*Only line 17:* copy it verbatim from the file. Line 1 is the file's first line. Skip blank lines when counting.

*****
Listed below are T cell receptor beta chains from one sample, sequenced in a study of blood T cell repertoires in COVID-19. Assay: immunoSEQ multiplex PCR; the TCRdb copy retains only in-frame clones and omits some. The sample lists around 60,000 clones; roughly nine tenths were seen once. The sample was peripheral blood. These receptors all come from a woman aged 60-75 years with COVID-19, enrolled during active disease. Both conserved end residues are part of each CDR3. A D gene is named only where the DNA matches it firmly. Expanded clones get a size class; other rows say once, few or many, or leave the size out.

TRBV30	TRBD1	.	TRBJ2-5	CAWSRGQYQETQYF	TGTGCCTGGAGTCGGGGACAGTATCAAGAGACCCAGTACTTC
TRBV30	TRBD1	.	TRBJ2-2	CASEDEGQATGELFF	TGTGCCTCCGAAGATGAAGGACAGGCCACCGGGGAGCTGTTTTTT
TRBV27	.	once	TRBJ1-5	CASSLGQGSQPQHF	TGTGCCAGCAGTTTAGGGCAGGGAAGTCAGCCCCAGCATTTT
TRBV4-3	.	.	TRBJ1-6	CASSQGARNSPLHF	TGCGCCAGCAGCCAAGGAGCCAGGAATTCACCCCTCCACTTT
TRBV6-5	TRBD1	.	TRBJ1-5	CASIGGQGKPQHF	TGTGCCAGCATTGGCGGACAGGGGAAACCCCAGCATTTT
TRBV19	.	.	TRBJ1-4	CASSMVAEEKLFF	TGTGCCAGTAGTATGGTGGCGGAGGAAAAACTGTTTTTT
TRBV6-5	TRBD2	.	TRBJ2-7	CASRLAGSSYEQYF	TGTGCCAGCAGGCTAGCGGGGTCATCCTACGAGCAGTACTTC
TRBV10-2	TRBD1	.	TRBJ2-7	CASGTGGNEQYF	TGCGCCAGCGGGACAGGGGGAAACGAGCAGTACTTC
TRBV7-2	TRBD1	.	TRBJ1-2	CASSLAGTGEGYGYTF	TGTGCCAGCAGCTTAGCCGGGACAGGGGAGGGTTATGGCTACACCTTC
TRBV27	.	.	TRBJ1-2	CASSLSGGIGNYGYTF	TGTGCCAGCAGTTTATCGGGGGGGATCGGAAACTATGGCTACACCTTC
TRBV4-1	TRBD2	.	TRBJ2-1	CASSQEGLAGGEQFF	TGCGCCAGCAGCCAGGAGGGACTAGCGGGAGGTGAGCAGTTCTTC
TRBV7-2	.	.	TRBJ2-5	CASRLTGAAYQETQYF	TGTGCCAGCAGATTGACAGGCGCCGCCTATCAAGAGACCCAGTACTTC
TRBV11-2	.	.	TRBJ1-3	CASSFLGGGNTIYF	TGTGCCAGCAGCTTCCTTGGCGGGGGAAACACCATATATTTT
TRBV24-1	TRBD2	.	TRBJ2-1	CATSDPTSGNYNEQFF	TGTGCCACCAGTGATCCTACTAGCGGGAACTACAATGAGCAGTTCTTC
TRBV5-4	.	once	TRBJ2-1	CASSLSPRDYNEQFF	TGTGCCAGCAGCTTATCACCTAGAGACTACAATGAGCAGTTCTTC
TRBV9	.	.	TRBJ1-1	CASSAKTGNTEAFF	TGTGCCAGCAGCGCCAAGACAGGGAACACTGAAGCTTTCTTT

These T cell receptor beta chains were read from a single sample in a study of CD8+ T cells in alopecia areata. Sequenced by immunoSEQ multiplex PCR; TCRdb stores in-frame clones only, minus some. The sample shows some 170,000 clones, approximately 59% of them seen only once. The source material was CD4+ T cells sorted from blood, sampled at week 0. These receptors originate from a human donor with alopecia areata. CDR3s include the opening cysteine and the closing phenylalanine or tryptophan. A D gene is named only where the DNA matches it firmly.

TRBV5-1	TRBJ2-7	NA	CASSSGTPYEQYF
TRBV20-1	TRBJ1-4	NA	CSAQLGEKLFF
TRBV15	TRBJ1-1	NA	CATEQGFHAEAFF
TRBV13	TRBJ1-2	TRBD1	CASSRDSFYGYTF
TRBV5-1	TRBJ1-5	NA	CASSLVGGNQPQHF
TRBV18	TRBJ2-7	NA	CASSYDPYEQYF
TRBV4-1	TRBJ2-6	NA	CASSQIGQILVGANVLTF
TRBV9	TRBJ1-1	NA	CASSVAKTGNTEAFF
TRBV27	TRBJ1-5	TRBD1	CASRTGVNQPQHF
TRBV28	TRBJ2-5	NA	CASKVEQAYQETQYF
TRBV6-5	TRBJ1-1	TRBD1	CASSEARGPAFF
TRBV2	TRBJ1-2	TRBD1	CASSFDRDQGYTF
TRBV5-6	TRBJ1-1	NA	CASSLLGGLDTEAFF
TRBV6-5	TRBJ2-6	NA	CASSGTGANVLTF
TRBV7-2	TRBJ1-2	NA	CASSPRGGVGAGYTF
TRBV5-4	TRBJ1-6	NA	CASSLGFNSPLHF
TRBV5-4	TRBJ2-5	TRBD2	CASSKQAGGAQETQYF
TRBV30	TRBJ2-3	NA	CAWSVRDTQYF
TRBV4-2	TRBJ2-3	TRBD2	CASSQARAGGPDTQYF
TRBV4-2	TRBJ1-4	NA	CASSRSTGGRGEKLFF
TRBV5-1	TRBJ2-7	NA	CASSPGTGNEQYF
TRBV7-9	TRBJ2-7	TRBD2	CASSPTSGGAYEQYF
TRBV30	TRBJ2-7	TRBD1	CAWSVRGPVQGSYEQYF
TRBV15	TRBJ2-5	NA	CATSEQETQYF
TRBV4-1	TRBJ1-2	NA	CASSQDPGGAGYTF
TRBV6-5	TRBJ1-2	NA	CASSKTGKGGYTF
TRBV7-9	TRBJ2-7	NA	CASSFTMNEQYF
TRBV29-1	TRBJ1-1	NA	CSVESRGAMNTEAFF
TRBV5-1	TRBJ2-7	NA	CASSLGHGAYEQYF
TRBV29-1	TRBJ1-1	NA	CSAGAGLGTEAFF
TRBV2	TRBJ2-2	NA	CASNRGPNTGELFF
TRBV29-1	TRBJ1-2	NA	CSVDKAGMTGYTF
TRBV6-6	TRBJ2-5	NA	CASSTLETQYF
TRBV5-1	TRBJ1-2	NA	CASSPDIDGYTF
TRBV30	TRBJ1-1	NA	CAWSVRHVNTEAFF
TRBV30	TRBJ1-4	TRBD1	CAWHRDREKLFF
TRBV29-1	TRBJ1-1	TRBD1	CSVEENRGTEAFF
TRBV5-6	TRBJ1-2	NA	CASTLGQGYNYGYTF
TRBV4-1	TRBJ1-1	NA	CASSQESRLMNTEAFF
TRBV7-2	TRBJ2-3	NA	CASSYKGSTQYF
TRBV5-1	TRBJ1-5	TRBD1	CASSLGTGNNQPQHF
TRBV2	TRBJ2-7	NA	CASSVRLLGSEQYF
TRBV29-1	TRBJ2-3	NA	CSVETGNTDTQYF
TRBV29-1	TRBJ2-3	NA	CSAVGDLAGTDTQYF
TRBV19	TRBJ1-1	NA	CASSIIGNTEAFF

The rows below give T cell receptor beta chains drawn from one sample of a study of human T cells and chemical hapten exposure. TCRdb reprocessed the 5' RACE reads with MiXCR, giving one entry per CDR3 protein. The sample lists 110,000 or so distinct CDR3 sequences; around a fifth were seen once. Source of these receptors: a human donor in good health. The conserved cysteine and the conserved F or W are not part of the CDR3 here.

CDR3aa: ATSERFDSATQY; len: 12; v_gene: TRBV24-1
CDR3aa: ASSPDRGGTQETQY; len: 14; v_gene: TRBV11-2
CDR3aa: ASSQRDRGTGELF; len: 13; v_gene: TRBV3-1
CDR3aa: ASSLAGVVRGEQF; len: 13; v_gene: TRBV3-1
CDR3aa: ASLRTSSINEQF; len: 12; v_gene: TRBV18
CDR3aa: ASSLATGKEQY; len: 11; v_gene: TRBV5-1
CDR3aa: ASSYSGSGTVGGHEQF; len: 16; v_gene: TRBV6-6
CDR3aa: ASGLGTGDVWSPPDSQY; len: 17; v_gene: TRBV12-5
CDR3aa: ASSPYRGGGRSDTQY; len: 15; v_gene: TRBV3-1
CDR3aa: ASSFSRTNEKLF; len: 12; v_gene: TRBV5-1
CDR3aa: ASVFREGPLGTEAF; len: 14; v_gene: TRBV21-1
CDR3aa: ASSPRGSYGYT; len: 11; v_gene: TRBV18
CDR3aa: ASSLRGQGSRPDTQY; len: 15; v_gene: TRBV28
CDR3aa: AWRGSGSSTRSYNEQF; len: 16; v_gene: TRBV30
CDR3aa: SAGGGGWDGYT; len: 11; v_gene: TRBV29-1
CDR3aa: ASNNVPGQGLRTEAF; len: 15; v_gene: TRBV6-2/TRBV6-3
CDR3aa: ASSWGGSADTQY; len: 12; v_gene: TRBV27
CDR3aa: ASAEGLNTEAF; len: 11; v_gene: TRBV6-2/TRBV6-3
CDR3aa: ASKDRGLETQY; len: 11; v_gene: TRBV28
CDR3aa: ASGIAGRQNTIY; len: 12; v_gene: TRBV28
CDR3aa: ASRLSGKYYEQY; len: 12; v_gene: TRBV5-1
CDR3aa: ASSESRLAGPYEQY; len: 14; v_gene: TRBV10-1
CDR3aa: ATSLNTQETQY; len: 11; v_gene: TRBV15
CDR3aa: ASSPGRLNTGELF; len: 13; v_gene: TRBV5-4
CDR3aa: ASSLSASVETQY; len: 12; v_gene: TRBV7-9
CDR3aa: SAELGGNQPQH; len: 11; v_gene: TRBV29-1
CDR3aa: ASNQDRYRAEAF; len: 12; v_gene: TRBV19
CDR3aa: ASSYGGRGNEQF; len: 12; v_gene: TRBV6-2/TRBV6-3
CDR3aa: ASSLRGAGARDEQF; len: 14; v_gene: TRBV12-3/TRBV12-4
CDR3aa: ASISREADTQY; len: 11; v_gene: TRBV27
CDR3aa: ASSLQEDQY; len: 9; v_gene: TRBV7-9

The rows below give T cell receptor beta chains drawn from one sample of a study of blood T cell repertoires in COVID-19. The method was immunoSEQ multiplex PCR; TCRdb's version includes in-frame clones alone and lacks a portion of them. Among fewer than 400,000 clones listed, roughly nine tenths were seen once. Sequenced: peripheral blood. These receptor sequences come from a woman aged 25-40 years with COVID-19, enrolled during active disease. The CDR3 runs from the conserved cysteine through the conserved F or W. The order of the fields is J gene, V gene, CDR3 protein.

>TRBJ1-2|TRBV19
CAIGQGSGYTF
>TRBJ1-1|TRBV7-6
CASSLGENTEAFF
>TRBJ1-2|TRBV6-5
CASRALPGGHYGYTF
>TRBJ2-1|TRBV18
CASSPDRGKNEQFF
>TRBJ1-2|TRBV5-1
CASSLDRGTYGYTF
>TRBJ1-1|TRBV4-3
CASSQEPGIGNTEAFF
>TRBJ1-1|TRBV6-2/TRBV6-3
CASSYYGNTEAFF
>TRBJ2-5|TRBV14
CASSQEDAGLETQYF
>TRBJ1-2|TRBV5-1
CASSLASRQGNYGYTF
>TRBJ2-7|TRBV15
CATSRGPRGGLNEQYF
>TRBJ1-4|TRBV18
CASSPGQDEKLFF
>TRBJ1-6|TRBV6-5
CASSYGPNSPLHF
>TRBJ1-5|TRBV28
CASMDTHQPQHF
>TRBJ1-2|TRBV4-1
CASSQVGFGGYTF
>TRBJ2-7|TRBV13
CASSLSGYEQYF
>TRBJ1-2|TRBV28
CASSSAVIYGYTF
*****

TRBV9	.	.	TRBJ1-1	CASSAKTGNTEAFF	TGTGCCAGCAGCGCCAAGACAGGGAACACTGAAGCTTTCTTT